Peritoneal Tuberculosis in an Immunocompetent Patient With Findings of Chronic Liver Disease and Peritoneal Carcinomatosis

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Conference Proceeding

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American Journal of Gastroenterology


Introduction: Peritoneal tuberculosis (PT) accounts for 1-2% of all tuberculosis cases.Diagnosis of PT can be challenging due to non-specific symptoms, insidious onset, and variable imaging findings. We present a case of PT presenting with ascites and imaging studies suggestive of chronic liver disease (CLD), and peritoneal carcinomatosis. Case Description/Methods: A 48-year-old man presented to our clinic with complaints of increased abdominal girth, weight loss, and night sweats for the past 3 months. Physical exam revealed soft and distended abdomen with shifting dullness. Laboratory tests showed a mild anemia of Hb at 13.0 g/dL (13.1-17.2) and ESR at 34 mm/h (0-15). Abdominal ultrasound (US) revealed the presence of free abdominal fluid, and diffuse heterogenous granular liver parenchyma supporting the diagnosis of CLD. His liver tests were within normal ranges. Ascitic fluid analysis revealed serum ascites albumin gradient (SAAG) of 0.2 g/dL, WBCs of 1.70 3 103 cells/dL (91.8% lymphocytes). Ascitic fluid cytology was negative for malignant cells. Ascitic fluid acid-fast bacilli (AFB) test and mycobacterial culture were negative. Adenosine deaminase (ADA) level in ascitic fluid was 108.5 U/L (0-40). Interferon-gamma release assay (IGRA) test was positive. Contrast-enhanced computed tomography (CT) scan revealed normal liver parenchyma, diffuse thickening and nodularity of the peritoneum, and thickening of omentum with omental cake appearance. CT scan was suggestive of peritoneal carcinomatosis. EGD and colonoscopy were unremarkable. With consistent clinical history, SAAG , 1.1, ascitic fluid with lymphocytic predominance, high ADA levels, and positive IGRA, a diagnosis of PT was made. Anti-tuberculosis treatment was initiated, and the patient’s clinical symptoms have improved. CT scan at the end of treatment showed the resolution of ascites and peritoneal findings (Figure 1). Discussion: Ascites is the most common presenting symptom of PT. High suspicion of PT is important in the setting of ascites of unknown origin. Despite the US findings were suggestive of CLD in this patient, CT scan revealed normal liver findings. Differing PT from peritoneal carcinomatosis might be challenging due to overlapping findings on imaging. Ascitic fluid analysis of SAAG , 1.1, high ADA levels, positive IGRA test should lead towards the diagnosis of PT. AFB and mycobacterial culture of the ascitic fluid may often have low diagnostic yield in PT. Early diagnosis and treatment are important to prevent complications.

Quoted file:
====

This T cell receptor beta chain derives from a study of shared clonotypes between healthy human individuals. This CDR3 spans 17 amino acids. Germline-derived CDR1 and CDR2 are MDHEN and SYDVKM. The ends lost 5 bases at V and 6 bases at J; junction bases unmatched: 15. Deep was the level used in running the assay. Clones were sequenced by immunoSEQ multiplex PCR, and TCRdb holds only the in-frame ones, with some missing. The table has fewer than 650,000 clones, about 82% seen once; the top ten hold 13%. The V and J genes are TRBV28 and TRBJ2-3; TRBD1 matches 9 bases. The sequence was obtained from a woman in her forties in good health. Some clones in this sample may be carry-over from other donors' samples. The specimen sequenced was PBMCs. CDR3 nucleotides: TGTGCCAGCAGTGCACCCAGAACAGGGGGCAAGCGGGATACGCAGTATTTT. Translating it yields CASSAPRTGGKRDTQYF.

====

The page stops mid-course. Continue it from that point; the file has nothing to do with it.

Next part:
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American College of Gastroenterology Annual Scientific Meeting, October 21-26, 2002, Charlotte, NC.

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